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NCI: ‘Learning spaces’ set for new technology

April 15, 2012

Martinsville Bulletin

Classrooms in the proposed New College Institute (NCI) building would not be like those in which most area residents have been educated.

NCI Executive Director William Wampler calls them classrooms, but that term may not adequately describe them. Associate Director/Chief Academic Officer Leanna Blevins refers to them as “learning spaces” because they would have a “highly flexible” design to help students and instructors collaborate.

Although design plans are not yet final, the building is expected to have 14 to 17 learning spaces. The latter number would be if the Grand Hall is divided by partitions into three such spaces.

Each space would have videoconferencing technology so students could be taught by instructors elsewhere or courses taught at NCI could be broadcast live to other higher education institutions, officials said. Students also could use the technology to hook into the Internet for lessons, they added.

At least two types of classroom configurations are represented on building plans that can be studied during a public hearing that NCI will hold at 6 p.m. Monday at Albert Harris Elementary School on Smith Road in Martinsville.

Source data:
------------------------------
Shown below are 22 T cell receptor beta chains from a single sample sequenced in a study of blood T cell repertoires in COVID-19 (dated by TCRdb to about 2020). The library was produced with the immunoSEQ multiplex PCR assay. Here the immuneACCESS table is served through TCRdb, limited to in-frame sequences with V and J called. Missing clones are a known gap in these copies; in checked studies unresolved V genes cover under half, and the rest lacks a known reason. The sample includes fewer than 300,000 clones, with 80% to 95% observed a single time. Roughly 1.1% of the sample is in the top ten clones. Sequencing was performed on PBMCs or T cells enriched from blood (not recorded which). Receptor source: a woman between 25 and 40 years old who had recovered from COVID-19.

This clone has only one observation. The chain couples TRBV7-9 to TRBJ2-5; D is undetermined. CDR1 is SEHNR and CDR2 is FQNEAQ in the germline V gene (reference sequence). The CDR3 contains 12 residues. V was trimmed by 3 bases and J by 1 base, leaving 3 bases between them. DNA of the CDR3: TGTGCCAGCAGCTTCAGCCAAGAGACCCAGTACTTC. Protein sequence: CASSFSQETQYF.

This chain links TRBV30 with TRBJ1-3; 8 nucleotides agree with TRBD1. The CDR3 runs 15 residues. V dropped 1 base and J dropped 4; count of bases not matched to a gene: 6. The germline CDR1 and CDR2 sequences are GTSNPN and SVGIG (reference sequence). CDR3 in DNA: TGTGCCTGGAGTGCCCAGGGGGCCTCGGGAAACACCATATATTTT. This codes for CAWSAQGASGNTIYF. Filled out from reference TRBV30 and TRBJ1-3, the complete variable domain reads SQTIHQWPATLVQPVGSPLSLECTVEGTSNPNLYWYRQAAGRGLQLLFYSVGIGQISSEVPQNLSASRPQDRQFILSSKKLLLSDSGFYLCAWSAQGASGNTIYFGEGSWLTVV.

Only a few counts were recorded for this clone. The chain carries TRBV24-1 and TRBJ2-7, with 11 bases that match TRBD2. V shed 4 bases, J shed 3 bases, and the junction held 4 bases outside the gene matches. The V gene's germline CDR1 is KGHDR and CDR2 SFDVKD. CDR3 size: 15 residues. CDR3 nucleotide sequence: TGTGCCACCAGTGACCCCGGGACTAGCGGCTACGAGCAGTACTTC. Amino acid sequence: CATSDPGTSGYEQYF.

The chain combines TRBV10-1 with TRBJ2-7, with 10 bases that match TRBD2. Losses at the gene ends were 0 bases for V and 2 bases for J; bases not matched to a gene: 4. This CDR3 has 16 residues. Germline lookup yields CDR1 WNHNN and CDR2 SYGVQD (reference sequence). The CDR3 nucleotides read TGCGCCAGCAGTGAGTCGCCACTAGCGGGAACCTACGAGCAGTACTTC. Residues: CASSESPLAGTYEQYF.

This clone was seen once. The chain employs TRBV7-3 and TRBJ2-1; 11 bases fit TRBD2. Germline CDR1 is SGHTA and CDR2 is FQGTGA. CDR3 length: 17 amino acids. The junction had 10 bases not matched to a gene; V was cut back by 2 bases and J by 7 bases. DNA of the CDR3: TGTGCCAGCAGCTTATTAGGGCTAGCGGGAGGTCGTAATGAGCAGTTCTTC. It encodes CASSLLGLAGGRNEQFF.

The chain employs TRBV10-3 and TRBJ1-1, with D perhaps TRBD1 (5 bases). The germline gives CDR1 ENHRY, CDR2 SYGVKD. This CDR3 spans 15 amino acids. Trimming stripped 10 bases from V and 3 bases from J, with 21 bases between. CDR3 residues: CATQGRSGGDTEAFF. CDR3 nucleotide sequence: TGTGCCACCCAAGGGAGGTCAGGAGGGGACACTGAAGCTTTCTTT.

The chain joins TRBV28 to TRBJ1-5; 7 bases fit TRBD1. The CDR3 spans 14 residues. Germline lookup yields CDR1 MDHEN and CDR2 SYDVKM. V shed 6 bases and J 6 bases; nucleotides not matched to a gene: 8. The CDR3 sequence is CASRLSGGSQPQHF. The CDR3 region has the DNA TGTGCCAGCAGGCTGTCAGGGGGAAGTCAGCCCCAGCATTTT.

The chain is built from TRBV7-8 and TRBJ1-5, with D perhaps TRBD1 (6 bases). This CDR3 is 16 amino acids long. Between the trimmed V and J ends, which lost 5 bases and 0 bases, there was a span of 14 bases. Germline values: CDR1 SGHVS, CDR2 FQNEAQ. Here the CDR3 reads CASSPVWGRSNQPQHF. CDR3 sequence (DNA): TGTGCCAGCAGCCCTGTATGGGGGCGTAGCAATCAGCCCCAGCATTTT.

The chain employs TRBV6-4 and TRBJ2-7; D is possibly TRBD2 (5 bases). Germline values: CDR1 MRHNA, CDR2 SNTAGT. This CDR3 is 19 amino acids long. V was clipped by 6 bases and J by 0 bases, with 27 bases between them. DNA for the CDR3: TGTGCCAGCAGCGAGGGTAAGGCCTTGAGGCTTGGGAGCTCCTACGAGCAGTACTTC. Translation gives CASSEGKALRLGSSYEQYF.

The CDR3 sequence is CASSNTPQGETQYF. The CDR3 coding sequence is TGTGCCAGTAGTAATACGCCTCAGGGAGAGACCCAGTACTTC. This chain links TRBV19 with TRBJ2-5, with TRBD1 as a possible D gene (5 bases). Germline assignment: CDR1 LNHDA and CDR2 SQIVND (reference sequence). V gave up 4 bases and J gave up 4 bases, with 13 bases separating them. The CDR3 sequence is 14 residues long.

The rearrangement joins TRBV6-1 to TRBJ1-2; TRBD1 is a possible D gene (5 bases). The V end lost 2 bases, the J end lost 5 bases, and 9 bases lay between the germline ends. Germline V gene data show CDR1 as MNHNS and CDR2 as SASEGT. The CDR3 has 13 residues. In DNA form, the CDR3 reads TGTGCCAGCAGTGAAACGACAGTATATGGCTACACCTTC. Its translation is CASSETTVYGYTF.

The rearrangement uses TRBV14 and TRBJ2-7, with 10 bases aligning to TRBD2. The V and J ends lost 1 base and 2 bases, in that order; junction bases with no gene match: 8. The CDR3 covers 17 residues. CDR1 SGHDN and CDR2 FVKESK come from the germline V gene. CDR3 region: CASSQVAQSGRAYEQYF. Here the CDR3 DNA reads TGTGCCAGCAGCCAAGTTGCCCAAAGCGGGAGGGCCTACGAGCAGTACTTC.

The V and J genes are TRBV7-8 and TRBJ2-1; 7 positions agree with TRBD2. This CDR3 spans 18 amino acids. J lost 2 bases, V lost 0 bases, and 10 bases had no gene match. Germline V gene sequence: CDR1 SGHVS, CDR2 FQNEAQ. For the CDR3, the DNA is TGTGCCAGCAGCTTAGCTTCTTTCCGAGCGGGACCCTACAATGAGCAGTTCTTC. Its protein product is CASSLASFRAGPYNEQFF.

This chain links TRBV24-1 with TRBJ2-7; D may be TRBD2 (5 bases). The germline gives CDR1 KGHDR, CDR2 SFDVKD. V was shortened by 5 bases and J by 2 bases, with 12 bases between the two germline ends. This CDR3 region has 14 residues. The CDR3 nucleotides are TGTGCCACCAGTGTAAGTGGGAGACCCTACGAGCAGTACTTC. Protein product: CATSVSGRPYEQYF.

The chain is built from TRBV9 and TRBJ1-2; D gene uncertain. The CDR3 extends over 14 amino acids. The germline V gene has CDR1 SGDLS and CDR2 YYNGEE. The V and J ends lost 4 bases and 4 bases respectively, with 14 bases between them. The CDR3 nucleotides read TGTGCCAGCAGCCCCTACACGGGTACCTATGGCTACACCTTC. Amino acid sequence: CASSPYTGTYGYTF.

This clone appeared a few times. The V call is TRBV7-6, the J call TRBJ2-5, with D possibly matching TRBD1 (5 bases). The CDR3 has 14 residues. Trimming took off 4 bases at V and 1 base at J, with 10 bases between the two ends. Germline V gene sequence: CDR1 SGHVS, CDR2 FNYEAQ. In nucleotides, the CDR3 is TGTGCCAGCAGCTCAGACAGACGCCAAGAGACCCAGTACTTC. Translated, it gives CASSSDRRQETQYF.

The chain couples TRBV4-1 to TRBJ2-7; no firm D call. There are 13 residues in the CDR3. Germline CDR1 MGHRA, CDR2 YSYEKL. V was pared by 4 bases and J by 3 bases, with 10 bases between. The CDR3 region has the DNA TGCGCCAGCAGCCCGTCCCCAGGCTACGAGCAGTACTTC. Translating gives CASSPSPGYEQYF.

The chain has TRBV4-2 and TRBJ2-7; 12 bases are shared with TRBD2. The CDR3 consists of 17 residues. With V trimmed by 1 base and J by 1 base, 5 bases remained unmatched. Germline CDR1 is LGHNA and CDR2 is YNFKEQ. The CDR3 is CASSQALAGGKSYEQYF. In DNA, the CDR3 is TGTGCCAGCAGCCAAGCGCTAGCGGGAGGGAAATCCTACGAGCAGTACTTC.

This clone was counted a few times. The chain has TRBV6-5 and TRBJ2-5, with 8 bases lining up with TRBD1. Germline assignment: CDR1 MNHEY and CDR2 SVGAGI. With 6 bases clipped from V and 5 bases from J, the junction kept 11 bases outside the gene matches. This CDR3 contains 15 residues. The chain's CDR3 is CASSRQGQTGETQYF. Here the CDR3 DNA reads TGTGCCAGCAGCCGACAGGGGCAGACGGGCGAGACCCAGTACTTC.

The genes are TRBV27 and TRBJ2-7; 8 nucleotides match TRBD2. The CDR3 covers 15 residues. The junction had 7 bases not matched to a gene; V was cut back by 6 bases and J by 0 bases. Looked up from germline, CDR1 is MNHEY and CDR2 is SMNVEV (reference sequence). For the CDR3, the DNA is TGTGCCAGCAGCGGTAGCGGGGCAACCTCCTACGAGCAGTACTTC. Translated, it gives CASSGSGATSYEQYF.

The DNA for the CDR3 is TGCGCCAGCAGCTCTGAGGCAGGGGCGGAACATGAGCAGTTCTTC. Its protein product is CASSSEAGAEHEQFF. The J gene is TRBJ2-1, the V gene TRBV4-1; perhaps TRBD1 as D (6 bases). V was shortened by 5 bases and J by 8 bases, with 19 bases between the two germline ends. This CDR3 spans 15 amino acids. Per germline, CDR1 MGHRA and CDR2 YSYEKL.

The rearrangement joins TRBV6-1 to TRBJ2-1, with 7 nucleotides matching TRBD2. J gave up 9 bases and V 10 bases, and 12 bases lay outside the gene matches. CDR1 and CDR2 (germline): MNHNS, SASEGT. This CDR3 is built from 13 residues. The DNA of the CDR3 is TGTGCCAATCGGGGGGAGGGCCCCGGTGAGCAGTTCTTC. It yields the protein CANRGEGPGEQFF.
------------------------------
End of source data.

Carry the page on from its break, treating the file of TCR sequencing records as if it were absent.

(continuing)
One configuration includes four tables surrounded by chairs. The instructor has a desk in the middle. The design lets students collaborate on projects in small groups, and the instructor can easily get to a table when the students need help, according to Wampler.

That is different from traditional classroom arrangements in which a teacher lectures in front of students seated in rows of desks. But the new arrangement seems to be gaining in popularity, Wampler said, noting that some classes at Laurel Park and Fieldale-Collinsville middle schools use it.

Another configuration looks like a corner booth at a restaurant. It is shaped like a half-octagon and lets students gather near video screens. Wampler said the portable furnishings can be moved wherever there is an Internet connection.

Wampler noted that some high-tech companies — particularly ones which expect workers to collaborate on projects — use such configurations in their facilities. As a result, students accustomed to the seating arrangements will feel comfortable in those work environments after they graduate, he said.

The institute’s fundraising arm, the New College Foundation, would own the new building whereas its other classroom facilities, including the King Building and space inside Jefferson Plaza, are rented. Wampler said.

 

He emphasized that NCI would continue to rent those facilities because it needs the space for various academic programs.




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